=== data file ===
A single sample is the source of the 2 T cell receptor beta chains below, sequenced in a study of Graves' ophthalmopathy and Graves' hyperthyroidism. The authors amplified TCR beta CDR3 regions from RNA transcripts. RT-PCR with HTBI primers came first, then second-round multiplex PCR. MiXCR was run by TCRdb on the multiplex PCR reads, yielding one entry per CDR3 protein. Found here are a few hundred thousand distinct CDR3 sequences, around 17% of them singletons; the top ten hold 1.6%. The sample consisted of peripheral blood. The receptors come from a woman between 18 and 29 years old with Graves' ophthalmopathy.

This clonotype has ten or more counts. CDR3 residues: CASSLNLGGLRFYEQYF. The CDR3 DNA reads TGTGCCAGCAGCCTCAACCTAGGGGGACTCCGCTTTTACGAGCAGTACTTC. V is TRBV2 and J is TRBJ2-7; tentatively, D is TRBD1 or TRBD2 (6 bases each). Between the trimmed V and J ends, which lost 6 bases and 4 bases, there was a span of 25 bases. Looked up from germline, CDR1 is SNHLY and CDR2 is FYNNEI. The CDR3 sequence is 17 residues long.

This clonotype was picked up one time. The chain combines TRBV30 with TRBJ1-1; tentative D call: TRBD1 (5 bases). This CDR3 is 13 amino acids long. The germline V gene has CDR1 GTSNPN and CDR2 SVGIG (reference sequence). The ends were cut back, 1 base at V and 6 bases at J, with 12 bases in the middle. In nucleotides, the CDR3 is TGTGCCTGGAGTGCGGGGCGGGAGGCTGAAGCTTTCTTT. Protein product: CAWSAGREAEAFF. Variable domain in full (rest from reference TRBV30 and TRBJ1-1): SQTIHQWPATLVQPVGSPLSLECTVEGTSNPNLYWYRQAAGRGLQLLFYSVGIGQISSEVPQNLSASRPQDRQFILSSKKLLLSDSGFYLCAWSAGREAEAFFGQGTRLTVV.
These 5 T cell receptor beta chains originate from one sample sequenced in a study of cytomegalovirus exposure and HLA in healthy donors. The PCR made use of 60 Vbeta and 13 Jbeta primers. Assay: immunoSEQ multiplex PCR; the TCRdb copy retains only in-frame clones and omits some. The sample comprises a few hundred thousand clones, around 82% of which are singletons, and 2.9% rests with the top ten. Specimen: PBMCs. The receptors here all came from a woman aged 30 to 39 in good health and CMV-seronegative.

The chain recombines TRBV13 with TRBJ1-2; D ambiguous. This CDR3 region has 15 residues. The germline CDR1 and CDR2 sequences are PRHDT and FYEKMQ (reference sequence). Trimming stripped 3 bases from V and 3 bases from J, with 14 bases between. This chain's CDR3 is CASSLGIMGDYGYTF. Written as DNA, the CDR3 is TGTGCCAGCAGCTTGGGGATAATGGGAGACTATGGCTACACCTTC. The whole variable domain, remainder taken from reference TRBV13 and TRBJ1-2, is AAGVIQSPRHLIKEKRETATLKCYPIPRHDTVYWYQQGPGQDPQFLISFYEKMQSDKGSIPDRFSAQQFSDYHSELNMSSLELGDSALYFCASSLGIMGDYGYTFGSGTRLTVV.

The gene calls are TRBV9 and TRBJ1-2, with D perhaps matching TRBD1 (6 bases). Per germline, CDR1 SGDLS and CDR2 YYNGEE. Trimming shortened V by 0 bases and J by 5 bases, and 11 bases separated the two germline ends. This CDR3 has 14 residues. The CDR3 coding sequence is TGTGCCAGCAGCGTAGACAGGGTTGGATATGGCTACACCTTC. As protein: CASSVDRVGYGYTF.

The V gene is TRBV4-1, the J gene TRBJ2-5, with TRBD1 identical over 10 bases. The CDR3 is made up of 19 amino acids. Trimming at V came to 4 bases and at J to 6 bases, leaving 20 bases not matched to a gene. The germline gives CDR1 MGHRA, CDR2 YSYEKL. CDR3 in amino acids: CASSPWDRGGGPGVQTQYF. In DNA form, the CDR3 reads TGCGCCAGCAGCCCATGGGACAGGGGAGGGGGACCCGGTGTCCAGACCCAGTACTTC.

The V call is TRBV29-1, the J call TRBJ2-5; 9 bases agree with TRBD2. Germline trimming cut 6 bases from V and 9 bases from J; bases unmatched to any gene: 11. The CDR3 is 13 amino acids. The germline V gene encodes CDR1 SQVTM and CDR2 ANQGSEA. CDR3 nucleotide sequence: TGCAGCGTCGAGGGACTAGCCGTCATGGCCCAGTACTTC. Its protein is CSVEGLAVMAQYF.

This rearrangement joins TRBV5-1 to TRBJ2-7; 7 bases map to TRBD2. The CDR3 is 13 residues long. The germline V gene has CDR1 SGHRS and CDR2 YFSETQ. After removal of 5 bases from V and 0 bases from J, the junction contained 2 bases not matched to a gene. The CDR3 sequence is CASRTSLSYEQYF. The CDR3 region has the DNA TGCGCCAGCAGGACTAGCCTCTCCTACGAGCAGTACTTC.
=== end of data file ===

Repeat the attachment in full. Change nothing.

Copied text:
A single sample is the source of the 2 T cell receptor beta chains below, sequenced in a study of Graves' ophthalmopathy and Graves' hyperthyroidism. The authors amplified TCR beta CDR3 regions from RNA transcripts. RT-PCR with HTBI primers came first, then second-round multiplex PCR. MiXCR was run by TCRdb on the multiplex PCR reads, yielding one entry per CDR3 protein. Found here are a few hundred thousand distinct CDR3 sequences, around 17% of them singletons; the top ten hold 1.6%. The sample consisted of peripheral blood. The receptors come from a woman between 18 and 29 years old with Graves' ophthalmopathy.

This clonotype has ten or more counts. CDR3 residues: CASSLNLGGLRFYEQYF. The CDR3 DNA reads TGTGCCAGCAGCCTCAACCTAGGGGGACTCCGCTTTTACGAGCAGTACTTC. V is TRBV2 and J is TRBJ2-7; tentatively, D is TRBD1 or TRBD2 (6 bases each). Between the trimmed V and J ends, which lost 6 bases and 4 bases, there was a span of 25 bases. Looked up from germline, CDR1 is SNHLY and CDR2 is FYNNEI. The CDR3 sequence is 17 residues long.

This clonotype was picked up one time. The chain combines TRBV30 with TRBJ1-1; tentative D call: TRBD1 (5 bases). This CDR3 is 13 amino acids long. The germline V gene has CDR1 GTSNPN and CDR2 SVGIG (reference sequence). The ends were cut back, 1 base at V and 6 bases at J, with 12 bases in the middle. In nucleotides, the CDR3 is TGTGCCTGGAGTGCGGGGCGGGAGGCTGAAGCTTTCTTT. Protein product: CAWSAGREAEAFF. Variable domain in full (rest from reference TRBV30 and TRBJ1-1): SQTIHQWPATLVQPVGSPLSLECTVEGTSNPNLYWYRQAAGRGLQLLFYSVGIGQISSEVPQNLSASRPQDRQFILSSKKLLLSDSGFYLCAWSAGREAEAFFGQGTRLTVV.
These 5 T cell receptor beta chains originate from one sample sequenced in a study of cytomegalovirus exposure and HLA in healthy donors. The PCR made use of 60 Vbeta and 13 Jbeta primers. Assay: immunoSEQ multiplex PCR; the TCRdb copy retains only in-frame clones and omits some. The sample comprises a few hundred thousand clones, around 82% of which are singletons, and 2.9% rests with the top ten. Specimen: PBMCs. The receptors here all came from a woman aged 30 to 39 in good health and CMV-seronegative.

The chain recombines TRBV13 with TRBJ1-2; D ambiguous. This CDR3 region has 15 residues. The germline CDR1 and CDR2 sequences are PRHDT and FYEKMQ (reference sequence). Trimming stripped 3 bases from V and 3 bases from J, with 14 bases between. This chain's CDR3 is CASSLGIMGDYGYTF. Written as DNA, the CDR3 is TGTGCCAGCAGCTTGGGGATAATGGGAGACTATGGCTACACCTTC. The whole variable domain, remainder taken from reference TRBV13 and TRBJ1-2, is AAGVIQSPRHLIKEKRETATLKCYPIPRHDTVYWYQQGPGQDPQFLISFYEKMQSDKGSIPDRFSAQQFSDYHSELNMSSLELGDSALYFCASSLGIMGDYGYTFGSGTRLTVV.

The gene calls are TRBV9 and TRBJ1-2, with D perhaps matching TRBD1 (6 bases). Per germline, CDR1 SGDLS and CDR2 YYNGEE. Trimming shortened V by 0 bases and J by 5 bases, and 11 bases separated the two germline ends. This CDR3 has 14 residues. The CDR3 coding sequence is TGTGCCAGCAGCGTAGACAGGGTTGGATATGGCTACACCTTC. As protein: CASSVDRVGYGYTF.

The V gene is TRBV4-1, the J gene TRBJ2-5, with TRBD1 identical over 10 bases. The CDR3 is made up of 19 amino acids. Trimming at V came to 4 bases and at J to 6 bases, leaving 20 bases not matched to a gene. The germline gives CDR1 MGHRA, CDR2 YSYEKL. CDR3 in amino acids: CASSPWDRGGGPGVQTQYF. In DNA form, the CDR3 reads TGCGCCAGCAGCCCATGGGACAGGGGAGGGGGACCCGGTGTCCAGACCCAGTACTTC.

The V call is TRBV29-1, the J call TRBJ2-5; 9 bases agree with TRBD2. Germline trimming cut 6 bases from V and 9 bases from J; bases unmatched to any gene: 11. The CDR3 is 13 amino acids. The germline V gene encodes CDR1 SQVTM and CDR2 ANQGSEA. CDR3 nucleotide sequence: TGCAGCGTCGAGGGACTAGCCGTCATGGCCCAGTACTTC. Its protein is CSVEGLAVMAQYF.

This rearrangement joins TRBV5-1 to TRBJ2-7; 7 bases map to TRBD2. The CDR3 is 13 residues long. The germline V gene has CDR1 SGHRS and CDR2 YFSETQ. After removal of 5 bases from V and 0 bases from J, the junction contained 2 bases not matched to a gene. The CDR3 sequence is CASRTSLSYEQYF. The CDR3 region has the DNA TGCGCCAGCAGGACTAGCCTCTCCTACGAGCAGTACTTC.